Good day, one and all.

Before we begin our second exercise, try to find somewhere quiet where you can work, and in addition, somewhere you cannot see a TV screen or the outside world through a window.

You should pick a time where you have 30 – 60 minutes free, with no rushing around, no kids to pick up from school, no cooking to tend. Just find yourself some space and quiet to drift away.

In addition, you  will need access to a clock or watch so that you can allow a set time for the different sections of the exercise.

The Times of Day

For centuries artists have been inspired to paint dawn or dusk; poets revelled in a new sunrise; writers peopled chapters with dreams or creatures of the night; musicians composed and celebrated their way through the day.

In this exercise we are going to use the time periods of the day to dip into your unconscious and pull something very personal from the minute collections and passed hours.

Our premise: It is generally accepted in the western world that there are four time periods in a day: morning, afternoon, evening & night.

When you are ready, without debating the pros and cons of the above statement or preparing your thoughts on the subject, quickly jot down your gut reactions, first thoughts or instantaneous recollections associated with each part of the day as given above.

You do not have to work through the time periods in order and can start with whatever  time period first springs to mind.

Spend 2 or 3 minutes on each part of the day but as soon as you start to dry up or consciously think things through, please stop and move on to another time period.

After these 8-12 minutes (approximately!)of instinctive responses, stretch your legs or make a drink, but if you start thinking things through or fleshing out ideas, get back to your writing spot.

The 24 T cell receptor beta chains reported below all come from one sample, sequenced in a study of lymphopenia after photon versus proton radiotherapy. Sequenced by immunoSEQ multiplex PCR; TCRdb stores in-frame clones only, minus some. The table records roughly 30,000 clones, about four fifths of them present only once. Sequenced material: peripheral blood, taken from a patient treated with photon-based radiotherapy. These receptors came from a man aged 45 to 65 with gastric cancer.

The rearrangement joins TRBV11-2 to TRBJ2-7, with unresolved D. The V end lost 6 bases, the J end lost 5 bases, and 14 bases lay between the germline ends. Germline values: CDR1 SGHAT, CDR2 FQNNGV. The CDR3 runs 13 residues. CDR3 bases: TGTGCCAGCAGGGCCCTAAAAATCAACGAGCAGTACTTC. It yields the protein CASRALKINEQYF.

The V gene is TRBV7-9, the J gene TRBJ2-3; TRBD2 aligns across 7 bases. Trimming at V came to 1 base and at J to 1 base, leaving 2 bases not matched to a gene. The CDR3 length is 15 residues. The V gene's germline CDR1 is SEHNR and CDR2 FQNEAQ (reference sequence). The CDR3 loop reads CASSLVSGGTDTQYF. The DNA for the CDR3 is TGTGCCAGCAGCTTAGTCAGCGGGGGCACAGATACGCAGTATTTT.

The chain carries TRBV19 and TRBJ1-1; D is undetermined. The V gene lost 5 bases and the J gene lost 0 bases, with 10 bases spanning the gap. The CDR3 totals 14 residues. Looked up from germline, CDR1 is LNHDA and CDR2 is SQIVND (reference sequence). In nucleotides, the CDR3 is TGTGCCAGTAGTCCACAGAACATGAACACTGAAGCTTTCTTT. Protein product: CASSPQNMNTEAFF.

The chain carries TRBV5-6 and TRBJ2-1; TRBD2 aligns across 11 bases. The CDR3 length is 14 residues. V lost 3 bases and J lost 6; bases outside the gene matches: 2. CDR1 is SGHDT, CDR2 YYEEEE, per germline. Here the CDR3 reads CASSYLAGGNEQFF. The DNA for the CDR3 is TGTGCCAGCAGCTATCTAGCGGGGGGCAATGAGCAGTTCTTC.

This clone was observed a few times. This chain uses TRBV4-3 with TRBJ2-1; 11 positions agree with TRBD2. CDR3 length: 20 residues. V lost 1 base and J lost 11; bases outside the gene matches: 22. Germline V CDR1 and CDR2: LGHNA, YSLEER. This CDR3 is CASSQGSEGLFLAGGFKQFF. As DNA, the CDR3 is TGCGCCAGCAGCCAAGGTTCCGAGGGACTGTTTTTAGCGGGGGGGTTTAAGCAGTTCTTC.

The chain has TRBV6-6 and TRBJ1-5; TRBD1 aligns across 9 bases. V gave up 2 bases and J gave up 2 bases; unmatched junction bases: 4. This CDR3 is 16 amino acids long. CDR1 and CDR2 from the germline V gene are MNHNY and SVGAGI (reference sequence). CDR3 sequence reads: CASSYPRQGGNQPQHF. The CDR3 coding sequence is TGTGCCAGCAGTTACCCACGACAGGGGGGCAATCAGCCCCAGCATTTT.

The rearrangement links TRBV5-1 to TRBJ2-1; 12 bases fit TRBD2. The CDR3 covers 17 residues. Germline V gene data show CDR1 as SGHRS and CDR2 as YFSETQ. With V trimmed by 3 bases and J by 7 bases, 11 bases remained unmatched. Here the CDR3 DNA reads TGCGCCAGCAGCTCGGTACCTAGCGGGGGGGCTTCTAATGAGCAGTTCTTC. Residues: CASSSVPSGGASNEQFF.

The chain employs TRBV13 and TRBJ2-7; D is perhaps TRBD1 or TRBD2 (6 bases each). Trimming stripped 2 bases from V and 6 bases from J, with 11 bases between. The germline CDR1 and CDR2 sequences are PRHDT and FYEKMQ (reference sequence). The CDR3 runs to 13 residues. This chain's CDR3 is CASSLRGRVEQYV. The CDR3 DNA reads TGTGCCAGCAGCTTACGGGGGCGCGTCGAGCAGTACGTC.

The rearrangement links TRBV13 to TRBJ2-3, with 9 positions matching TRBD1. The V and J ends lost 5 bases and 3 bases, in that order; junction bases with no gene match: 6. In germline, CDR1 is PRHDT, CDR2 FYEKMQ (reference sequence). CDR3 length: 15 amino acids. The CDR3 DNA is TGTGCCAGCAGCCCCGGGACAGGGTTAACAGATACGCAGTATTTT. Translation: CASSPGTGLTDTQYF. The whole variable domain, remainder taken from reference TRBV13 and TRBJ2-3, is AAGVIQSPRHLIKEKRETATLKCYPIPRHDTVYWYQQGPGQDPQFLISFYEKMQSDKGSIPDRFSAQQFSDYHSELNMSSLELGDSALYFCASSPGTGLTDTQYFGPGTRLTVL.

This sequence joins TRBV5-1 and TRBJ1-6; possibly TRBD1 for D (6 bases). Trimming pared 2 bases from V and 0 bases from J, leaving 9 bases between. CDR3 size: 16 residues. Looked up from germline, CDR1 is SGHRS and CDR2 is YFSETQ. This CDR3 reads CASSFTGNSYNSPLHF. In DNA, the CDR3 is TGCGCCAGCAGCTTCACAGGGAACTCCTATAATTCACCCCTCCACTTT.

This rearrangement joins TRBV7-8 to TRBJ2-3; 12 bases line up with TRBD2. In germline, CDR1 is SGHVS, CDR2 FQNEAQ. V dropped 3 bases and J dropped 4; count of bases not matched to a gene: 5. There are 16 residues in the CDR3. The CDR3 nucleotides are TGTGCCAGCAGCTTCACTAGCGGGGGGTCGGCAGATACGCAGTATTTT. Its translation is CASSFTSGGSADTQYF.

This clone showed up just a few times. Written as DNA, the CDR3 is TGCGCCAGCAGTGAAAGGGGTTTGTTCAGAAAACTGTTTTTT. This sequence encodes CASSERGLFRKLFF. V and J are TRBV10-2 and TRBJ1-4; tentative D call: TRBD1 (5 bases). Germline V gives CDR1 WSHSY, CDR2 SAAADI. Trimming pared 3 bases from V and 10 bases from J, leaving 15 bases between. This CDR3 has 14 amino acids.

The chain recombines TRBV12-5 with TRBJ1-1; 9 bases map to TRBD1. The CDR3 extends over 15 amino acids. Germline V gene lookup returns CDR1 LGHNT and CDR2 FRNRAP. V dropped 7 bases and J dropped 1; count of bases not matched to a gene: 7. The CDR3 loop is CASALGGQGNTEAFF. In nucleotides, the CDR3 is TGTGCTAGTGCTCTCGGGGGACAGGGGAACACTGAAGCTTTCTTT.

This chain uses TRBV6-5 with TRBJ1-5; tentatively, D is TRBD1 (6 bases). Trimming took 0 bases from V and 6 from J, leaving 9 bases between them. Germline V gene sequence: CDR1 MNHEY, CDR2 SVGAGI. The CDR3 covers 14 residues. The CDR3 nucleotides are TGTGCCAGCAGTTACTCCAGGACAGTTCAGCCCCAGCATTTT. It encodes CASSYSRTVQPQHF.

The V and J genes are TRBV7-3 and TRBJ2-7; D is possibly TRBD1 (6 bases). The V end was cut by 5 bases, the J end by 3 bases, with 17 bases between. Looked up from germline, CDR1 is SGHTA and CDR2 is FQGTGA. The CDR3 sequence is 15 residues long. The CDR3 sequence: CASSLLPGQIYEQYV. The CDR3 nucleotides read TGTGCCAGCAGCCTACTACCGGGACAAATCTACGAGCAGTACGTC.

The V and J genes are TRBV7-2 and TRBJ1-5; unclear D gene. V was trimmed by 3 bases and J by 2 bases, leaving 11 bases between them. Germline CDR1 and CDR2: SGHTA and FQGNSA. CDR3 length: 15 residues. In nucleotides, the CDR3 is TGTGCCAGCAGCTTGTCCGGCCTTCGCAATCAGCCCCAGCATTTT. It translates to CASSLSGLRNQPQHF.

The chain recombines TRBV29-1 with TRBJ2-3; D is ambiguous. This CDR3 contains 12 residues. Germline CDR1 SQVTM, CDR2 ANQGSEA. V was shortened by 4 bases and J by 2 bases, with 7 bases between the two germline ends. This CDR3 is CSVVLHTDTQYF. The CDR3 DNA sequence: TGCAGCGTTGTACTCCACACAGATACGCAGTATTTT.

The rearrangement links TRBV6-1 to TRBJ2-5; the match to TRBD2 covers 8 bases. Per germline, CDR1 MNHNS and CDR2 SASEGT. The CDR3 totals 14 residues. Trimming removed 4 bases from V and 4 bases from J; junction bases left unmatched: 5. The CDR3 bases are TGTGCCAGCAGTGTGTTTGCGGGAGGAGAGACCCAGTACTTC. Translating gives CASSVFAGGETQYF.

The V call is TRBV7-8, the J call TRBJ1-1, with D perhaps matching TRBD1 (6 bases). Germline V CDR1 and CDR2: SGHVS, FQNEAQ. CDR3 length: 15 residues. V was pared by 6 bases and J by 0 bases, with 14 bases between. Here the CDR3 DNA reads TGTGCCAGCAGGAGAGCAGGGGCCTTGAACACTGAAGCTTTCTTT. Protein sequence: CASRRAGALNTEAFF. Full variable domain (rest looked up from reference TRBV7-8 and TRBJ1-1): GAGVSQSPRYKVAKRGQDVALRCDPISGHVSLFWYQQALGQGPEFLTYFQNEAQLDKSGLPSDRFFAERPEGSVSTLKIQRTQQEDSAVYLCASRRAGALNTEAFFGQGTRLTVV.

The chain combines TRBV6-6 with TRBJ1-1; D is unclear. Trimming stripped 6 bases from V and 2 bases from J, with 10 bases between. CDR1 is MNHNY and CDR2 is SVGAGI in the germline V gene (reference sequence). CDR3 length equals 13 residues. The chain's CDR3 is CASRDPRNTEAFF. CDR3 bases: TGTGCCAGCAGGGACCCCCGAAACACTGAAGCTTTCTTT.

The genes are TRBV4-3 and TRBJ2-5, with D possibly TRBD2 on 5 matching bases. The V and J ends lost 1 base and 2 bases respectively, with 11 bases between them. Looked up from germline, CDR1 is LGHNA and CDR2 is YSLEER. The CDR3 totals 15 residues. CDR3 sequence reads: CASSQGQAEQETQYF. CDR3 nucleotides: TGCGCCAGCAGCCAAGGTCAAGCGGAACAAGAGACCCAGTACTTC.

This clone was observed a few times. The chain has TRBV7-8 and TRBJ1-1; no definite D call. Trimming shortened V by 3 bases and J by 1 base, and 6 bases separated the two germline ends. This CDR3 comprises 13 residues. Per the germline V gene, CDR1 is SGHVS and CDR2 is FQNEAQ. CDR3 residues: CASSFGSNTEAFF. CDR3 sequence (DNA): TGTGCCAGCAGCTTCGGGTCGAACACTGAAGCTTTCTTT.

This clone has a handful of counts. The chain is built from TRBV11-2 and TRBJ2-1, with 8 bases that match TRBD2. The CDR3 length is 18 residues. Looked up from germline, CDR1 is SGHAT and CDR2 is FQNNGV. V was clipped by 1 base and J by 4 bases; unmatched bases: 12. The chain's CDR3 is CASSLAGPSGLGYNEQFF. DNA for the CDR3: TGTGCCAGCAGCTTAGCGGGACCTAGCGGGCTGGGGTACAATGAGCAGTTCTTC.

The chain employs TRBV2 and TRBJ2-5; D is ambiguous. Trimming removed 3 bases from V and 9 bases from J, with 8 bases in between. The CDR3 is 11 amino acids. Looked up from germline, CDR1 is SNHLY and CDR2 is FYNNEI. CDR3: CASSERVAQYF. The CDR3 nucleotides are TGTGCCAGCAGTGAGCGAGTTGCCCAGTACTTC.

Next, read back through your notes and as soon as an ideas or time period starts to dominate your thoughts, run with it.  Give yourself 20 – 30 minutes to create a poem about one, some or all of the times. Whether you find yourself using a few of your jottings or none, just go with it.

The original idea of this exercise is to create a poem which is as instinctive and personal as possible. All we have as prompts are a few simple words that we are so used to we barely acknowledge their significance any more. Yet they can instantaneously conjure up rich experiences, a certainty or fragility that comes straight from our core. What could be better than that?

This will very likely be as much about the flow and play of words as about recall or invention, so a suggestion might be to keep saying your poem over and over to see how it feels or sounds.

NB: If you are a slow starter or the theme hooks right into you then feel free to increase your writing time. Remember, you aren’t expected to write a polished poem and may indeed be creating a first draft to build upon or improve at a later date. Or maybe a pure masterpiece.